Cliff's been around so god-damn long that he's gone from cool to naff to cool (he had a comeback in the 1980s with the Young Ones and a re-release of Living Doll) and now he's naff again. He's even complained that radio stations have blacklisted all his work. But, if you hang around long enough, there's always the chance that you can get that second comeback. And I predict that Cliff's on the cusp of one. Let's pray he gets to number one this Christmas. I can name at least two people who'll be buying his next single (me and mum).

Saturday, October 15, 2005

Snob Hill?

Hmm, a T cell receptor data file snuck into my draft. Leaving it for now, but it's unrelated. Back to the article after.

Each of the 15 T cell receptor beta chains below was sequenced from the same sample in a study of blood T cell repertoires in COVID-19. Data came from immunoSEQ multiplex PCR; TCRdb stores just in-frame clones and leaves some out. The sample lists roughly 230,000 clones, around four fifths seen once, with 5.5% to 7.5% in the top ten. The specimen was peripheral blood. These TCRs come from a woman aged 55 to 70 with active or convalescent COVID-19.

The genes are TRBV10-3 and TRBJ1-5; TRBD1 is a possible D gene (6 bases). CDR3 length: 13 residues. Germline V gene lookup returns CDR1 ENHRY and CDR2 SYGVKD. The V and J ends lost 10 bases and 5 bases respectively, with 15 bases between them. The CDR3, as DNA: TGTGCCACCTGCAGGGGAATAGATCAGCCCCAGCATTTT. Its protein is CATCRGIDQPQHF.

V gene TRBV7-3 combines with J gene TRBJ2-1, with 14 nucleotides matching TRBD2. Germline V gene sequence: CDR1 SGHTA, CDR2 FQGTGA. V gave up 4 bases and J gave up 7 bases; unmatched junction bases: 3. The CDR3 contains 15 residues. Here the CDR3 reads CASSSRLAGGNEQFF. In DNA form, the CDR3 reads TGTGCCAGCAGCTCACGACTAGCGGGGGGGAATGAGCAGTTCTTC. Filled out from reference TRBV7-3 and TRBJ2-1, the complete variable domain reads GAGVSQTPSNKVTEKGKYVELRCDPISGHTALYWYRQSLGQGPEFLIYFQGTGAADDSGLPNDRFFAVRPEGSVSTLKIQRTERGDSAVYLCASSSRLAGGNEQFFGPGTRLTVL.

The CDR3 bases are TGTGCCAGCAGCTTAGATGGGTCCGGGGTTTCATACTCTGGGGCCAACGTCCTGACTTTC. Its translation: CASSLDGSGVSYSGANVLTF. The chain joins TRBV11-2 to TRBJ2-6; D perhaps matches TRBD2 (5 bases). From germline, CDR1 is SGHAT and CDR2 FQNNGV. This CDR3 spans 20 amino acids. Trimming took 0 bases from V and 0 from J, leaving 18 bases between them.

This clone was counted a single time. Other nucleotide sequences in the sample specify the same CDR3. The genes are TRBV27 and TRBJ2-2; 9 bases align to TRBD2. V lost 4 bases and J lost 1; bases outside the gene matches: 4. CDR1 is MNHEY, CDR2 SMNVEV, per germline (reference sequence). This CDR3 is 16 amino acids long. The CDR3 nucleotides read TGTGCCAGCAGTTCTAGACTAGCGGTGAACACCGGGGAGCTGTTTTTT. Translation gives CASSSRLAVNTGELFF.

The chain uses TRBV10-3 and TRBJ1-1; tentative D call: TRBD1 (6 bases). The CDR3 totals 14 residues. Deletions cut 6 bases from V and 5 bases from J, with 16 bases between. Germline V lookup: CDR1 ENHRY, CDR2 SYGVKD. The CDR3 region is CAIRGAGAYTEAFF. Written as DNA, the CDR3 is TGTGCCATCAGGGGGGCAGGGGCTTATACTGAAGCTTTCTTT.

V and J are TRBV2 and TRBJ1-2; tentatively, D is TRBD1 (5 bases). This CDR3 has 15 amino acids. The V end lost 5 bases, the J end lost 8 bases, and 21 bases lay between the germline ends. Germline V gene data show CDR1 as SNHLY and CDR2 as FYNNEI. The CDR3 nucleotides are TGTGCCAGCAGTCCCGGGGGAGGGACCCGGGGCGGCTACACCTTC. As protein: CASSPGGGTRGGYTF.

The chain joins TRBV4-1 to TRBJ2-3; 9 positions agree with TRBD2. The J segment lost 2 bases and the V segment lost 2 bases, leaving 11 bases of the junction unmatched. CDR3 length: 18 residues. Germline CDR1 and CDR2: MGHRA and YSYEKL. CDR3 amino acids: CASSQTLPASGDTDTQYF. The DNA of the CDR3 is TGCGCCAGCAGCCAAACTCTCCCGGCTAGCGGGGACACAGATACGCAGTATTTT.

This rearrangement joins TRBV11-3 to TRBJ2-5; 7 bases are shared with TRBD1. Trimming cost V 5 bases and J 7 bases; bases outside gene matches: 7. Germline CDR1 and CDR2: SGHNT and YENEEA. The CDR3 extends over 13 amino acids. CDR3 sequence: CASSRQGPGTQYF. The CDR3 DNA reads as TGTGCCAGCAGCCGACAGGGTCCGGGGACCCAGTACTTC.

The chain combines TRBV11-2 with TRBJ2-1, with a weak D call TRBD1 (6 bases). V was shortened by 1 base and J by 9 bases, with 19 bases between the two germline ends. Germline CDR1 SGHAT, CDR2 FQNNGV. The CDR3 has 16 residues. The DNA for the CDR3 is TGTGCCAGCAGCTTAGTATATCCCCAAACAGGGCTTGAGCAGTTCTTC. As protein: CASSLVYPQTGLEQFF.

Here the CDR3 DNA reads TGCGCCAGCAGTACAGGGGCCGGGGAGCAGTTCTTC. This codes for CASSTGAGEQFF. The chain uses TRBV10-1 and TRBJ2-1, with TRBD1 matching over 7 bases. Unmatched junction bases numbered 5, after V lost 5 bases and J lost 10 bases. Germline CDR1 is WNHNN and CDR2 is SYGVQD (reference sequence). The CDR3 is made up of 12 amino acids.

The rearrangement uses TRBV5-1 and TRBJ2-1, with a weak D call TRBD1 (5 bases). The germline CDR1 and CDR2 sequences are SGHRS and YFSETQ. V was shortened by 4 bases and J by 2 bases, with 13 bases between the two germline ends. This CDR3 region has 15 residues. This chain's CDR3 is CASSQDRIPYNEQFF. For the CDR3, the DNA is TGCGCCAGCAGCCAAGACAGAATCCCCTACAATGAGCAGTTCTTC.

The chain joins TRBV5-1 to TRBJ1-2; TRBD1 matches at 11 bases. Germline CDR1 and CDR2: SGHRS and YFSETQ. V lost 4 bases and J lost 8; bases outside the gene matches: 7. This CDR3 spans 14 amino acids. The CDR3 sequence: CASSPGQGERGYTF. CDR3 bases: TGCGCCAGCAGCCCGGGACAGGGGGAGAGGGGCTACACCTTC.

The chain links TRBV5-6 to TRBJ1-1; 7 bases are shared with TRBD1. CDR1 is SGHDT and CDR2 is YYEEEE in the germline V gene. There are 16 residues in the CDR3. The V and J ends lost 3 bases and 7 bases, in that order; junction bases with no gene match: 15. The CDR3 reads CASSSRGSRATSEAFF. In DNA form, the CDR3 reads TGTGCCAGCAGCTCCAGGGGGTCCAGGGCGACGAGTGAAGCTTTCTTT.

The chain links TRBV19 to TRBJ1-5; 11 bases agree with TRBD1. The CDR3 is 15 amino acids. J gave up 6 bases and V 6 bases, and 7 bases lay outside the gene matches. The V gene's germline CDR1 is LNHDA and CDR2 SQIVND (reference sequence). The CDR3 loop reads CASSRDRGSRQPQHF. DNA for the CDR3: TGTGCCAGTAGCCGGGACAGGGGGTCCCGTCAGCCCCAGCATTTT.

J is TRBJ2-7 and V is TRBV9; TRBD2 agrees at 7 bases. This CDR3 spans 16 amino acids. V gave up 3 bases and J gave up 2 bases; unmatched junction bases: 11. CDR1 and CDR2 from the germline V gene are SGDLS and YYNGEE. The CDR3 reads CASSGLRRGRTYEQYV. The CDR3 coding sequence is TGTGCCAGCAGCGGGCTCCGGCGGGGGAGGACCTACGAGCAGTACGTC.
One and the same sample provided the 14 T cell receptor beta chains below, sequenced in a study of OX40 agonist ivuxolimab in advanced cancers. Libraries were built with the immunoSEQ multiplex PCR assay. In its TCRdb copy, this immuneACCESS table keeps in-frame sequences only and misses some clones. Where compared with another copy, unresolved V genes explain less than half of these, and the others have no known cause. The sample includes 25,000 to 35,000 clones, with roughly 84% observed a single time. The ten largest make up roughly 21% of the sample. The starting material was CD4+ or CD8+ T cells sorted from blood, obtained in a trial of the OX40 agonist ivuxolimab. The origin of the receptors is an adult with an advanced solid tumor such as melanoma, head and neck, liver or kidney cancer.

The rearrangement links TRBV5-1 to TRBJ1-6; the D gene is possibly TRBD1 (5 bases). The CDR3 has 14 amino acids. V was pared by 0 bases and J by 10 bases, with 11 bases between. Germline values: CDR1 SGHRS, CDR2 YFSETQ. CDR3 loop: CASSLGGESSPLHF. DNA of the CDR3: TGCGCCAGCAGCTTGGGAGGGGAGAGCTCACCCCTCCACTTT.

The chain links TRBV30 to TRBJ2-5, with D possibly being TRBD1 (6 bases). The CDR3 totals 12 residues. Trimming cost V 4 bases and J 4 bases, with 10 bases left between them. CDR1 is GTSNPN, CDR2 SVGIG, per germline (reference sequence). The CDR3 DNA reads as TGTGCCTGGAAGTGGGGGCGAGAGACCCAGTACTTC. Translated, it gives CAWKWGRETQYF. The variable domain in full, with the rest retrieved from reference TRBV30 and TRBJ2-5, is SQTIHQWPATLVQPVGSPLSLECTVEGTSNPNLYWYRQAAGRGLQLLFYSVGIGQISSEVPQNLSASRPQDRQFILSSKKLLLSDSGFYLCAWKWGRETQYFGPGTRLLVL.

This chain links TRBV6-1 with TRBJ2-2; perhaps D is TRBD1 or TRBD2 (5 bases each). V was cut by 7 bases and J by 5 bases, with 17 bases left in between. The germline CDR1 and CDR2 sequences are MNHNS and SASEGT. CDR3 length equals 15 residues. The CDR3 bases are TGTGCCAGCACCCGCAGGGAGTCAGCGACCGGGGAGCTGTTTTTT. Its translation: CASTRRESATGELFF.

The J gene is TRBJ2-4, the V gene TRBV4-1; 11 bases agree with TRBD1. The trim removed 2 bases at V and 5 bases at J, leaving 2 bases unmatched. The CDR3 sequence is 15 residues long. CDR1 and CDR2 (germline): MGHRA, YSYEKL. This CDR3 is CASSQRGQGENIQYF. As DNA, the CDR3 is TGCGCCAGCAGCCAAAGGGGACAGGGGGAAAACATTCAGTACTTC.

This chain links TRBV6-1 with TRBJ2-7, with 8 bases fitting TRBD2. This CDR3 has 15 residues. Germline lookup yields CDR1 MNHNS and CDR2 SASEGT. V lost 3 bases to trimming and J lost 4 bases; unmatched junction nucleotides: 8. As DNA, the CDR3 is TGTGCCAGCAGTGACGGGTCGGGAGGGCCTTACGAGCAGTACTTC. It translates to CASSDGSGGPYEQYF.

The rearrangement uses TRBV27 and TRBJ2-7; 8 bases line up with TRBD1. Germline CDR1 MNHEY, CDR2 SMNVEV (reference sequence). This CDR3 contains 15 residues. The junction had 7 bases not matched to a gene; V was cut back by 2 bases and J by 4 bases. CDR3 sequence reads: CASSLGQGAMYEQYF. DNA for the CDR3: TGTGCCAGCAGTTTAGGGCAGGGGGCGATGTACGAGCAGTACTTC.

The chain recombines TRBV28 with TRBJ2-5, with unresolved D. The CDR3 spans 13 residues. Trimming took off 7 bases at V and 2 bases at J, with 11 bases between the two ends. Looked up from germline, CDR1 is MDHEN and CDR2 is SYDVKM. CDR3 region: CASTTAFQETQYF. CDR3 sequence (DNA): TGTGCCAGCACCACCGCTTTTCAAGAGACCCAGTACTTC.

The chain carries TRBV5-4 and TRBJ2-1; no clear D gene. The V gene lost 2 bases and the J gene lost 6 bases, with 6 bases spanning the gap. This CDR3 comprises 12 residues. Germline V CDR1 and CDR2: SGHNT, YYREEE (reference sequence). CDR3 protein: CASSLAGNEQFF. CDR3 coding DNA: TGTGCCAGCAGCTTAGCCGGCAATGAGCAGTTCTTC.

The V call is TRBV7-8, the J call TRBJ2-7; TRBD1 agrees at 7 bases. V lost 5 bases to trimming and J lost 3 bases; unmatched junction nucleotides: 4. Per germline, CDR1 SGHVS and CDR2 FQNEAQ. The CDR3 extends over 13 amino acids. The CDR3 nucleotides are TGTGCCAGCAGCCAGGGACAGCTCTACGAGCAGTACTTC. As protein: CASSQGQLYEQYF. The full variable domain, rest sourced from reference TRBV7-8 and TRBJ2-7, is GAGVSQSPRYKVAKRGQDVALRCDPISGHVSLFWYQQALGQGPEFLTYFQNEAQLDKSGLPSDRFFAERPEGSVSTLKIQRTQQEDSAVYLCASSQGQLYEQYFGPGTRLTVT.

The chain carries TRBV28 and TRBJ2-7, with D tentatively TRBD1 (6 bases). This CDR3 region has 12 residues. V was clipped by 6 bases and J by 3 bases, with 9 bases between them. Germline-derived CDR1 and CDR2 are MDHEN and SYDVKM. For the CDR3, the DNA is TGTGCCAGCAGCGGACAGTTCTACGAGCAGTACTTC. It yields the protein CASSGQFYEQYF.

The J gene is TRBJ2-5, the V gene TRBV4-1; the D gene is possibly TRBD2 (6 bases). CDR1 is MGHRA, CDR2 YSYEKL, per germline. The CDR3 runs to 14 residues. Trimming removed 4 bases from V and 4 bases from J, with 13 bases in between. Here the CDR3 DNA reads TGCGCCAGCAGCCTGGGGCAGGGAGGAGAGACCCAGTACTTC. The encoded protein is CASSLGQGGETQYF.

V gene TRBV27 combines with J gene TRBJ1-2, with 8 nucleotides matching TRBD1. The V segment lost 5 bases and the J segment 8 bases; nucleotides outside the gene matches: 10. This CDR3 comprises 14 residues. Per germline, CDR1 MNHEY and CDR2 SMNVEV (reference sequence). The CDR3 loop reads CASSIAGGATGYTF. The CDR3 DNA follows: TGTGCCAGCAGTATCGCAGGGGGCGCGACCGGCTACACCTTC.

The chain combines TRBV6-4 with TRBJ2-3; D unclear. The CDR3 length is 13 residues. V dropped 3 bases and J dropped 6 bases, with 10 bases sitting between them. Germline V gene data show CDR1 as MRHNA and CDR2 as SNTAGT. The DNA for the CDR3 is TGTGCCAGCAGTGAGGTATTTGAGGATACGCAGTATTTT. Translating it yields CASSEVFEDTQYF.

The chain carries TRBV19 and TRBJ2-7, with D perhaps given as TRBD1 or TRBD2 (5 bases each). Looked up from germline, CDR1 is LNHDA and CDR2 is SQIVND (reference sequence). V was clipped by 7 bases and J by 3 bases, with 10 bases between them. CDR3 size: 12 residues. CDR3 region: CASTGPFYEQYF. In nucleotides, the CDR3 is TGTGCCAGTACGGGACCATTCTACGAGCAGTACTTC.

Clifton in Bristol, where I now live, is very posh. It resides on a hill, that looks down (physically and socially) on the rest of Bristol. The houses are all massive 4-5 floors of somewhat faded splendour that were built in the 1800s. A lot of rich men lived in Clifton, their fortunes made off the back of the slave and tobacco trades (apparently, periodically their a vocal minority in Bristol demands that certain buildings in Clifton are destroyed because of this). These manors, which once would have housed extended families, with plenty of room for a small army of servants, have now been split up and split up and split up into "apartments". During the 1970s, additional, ugly concrete stairwells were added to the sides of buildings, to allow individual access to the upper floors. And the population of Clifton has grown way beyond that which it was originally intended to accomodate. Cars line every available roadside and you see a lot of optimistic parallel parking (thank god I held out and got a place with its own parking space - I CANNOT parallel park). All of the basement flats are dark and stink of damp. I can't understand how anyone could live in one, they must he coughing up black stuff all the time.